Issue 3 – Missing key sponsor from Senior Management
The last point I’d say I’ve encountered so far is one that is often overlooked but is central to everything. Without the right buy-in at the top, the task of driving forward the digital agenda can fast unravel.
It needs to be spearheaded by someone who has the right level of authority and buy-in to align all of those underneath them who are in charge of actually delivering the project.
Right now I am encountering this on a major communications project centred around a corporate report. There has been a real interest this year in exploiting the digital platform to extend and enhance conversations around the main printed communication piece. However, as we move closer to the “hard-work” of actually delivering the report, the digital aspects are beginning to become watered down or cancelled altogether. I see a major reason for this is due to Senior Management members of the project team are not spearheading the digital agenda and are allowing it to fade. Rightly or wrongly? Well on a business level it’s certainly not my place to call that, but with the mandate of “make us more digital” on my desk I see this becoming a lost opportunity. For others embarking on similar tasks, I would strongly advise getting Senior Management buy-in on your projects and then constantly reminding them of this.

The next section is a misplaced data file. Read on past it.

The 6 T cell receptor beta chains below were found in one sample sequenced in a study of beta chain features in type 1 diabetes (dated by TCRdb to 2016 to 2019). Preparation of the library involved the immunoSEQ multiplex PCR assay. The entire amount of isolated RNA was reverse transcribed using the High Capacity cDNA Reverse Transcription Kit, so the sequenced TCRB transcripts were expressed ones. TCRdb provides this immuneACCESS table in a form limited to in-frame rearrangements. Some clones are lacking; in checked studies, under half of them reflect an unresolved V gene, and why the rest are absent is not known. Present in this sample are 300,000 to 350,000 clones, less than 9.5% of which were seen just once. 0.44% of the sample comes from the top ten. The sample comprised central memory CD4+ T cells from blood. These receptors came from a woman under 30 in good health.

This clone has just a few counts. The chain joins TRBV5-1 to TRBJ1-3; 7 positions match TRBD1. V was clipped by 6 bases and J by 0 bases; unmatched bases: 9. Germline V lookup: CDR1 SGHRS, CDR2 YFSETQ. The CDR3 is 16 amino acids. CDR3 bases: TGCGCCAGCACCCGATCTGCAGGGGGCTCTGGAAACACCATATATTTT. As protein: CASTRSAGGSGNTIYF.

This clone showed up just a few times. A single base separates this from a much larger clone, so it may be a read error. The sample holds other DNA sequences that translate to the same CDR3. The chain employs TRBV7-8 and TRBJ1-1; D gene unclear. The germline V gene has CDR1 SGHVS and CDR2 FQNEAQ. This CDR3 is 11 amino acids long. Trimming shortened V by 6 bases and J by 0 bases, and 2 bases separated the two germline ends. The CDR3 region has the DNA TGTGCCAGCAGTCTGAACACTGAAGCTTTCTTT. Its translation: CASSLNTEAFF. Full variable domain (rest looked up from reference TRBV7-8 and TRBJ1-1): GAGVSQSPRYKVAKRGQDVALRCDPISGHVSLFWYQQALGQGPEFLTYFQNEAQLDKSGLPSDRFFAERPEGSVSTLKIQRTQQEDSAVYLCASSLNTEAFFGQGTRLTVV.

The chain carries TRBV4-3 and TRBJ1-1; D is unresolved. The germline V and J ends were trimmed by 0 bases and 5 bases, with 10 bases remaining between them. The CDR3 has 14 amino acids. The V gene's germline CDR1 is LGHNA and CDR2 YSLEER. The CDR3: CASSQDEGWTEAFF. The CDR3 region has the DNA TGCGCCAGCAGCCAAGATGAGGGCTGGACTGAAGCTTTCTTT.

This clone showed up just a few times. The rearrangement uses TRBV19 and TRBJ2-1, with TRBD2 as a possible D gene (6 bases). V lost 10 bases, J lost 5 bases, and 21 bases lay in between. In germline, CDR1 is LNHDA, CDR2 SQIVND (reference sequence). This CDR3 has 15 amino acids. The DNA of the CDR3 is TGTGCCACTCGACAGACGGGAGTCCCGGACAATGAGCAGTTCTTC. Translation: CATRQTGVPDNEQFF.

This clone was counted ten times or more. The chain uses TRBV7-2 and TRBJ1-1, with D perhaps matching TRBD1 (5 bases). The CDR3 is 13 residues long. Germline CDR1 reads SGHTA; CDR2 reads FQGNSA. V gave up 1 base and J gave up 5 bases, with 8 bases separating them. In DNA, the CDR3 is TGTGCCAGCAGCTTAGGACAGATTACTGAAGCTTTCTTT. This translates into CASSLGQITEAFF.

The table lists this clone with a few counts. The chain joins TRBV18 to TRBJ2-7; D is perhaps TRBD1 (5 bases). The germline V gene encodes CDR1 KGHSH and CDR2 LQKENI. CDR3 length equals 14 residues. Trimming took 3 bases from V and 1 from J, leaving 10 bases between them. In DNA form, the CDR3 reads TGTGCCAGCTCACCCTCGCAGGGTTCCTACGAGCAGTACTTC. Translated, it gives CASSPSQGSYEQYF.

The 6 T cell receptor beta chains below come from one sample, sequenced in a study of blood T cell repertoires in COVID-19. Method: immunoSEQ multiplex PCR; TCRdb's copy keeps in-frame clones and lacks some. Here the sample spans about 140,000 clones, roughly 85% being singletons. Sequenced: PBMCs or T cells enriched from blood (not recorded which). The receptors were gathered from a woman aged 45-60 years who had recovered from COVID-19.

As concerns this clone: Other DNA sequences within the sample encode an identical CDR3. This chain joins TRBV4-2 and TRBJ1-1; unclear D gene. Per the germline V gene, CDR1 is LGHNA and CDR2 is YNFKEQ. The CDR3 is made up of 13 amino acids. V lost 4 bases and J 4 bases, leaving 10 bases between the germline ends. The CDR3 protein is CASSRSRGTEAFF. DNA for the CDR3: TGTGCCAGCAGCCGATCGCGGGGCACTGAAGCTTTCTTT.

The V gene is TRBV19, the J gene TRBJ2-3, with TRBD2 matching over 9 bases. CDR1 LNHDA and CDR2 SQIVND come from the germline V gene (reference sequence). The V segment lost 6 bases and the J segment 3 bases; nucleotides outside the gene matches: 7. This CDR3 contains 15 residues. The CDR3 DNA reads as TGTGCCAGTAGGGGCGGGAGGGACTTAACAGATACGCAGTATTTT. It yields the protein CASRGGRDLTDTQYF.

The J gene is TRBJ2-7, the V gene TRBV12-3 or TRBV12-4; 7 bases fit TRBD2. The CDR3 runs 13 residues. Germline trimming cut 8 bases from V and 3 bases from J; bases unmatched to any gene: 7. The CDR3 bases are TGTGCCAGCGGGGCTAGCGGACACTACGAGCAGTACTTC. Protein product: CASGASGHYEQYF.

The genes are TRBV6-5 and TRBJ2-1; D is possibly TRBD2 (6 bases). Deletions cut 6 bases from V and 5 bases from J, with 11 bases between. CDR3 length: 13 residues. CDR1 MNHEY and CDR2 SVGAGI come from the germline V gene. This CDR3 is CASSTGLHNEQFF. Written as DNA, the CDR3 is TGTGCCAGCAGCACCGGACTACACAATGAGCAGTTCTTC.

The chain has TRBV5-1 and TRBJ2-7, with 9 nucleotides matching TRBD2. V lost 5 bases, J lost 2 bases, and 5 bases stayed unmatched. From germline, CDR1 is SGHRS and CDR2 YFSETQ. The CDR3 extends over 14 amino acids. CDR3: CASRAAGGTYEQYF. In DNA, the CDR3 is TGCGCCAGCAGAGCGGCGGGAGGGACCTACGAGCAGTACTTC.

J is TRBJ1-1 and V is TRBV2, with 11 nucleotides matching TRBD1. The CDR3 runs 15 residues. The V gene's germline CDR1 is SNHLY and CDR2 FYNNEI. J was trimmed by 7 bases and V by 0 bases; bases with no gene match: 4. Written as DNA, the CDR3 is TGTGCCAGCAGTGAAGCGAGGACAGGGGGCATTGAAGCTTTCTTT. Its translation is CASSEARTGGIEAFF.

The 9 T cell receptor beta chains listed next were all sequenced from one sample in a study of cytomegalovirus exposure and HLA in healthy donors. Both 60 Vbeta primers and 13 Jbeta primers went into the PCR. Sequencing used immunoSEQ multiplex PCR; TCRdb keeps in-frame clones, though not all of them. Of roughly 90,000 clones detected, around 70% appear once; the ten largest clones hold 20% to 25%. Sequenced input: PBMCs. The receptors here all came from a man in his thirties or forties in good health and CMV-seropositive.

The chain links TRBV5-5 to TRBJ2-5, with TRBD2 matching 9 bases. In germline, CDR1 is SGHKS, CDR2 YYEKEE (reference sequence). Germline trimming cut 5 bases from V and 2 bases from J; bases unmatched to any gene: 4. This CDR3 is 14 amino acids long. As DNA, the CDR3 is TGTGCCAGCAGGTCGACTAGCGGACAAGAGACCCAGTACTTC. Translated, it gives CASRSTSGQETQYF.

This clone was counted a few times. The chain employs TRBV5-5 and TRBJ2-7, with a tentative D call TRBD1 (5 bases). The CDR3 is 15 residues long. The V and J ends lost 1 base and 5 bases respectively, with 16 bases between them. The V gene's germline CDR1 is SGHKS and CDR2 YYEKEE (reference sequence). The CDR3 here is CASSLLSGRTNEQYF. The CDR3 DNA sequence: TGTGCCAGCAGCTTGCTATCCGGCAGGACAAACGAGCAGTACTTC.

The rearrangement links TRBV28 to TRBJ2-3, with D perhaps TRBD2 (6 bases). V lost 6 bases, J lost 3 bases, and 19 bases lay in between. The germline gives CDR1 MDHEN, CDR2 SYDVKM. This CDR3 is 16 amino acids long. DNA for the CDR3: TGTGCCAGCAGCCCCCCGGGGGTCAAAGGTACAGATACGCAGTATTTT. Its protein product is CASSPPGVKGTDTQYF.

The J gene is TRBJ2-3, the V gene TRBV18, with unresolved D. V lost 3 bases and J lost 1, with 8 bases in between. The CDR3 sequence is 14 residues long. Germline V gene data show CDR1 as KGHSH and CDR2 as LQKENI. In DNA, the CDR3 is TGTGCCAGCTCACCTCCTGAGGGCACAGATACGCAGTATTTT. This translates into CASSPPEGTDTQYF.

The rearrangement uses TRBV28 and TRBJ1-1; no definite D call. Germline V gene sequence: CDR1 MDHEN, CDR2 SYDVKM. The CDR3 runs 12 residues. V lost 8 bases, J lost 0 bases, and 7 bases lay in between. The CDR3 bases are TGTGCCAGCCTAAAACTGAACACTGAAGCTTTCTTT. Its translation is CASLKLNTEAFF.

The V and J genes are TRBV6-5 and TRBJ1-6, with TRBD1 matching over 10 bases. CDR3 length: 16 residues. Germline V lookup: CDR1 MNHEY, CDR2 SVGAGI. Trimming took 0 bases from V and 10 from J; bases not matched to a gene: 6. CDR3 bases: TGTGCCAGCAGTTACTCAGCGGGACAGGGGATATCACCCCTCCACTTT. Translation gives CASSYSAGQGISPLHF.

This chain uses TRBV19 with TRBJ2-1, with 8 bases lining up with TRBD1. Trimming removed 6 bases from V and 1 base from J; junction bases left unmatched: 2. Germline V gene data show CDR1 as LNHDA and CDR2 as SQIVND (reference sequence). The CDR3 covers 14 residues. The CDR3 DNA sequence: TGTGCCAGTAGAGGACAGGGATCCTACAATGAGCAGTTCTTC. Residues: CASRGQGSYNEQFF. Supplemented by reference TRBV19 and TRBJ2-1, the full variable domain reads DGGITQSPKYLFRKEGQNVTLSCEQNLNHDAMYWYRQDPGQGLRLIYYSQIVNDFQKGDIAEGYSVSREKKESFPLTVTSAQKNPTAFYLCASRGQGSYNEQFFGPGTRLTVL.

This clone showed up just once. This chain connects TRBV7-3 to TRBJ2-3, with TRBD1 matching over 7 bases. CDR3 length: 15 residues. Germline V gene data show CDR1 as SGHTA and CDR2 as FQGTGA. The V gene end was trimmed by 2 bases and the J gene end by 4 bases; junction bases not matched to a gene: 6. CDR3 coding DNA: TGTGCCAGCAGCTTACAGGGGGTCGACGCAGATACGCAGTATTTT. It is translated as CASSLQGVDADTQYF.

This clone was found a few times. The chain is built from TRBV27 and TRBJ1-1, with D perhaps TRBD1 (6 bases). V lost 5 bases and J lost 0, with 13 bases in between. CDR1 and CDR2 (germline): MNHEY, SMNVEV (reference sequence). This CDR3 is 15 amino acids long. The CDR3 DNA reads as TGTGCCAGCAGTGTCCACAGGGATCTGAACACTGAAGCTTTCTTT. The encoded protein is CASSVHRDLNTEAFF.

So there you have it…
It’s still very early days and there is a fantastic challenge right here in front of me. There is real willing in the department to explore opportunities and I love being at the centre of that, it seems my biggest challenge is going to be making sure that ambition is then actually translated into action when it comes to the crunch.
I will leave you with a quote I came across last night which I felt was an apt way to sum up everything above:
“When new technologies impose themselves on societies long habituated to older technologies, anxieties of all kinds result.” - Marshall McLuhan
Thanks for reading, would love to hear your thoughts and experiences as well below in the comments.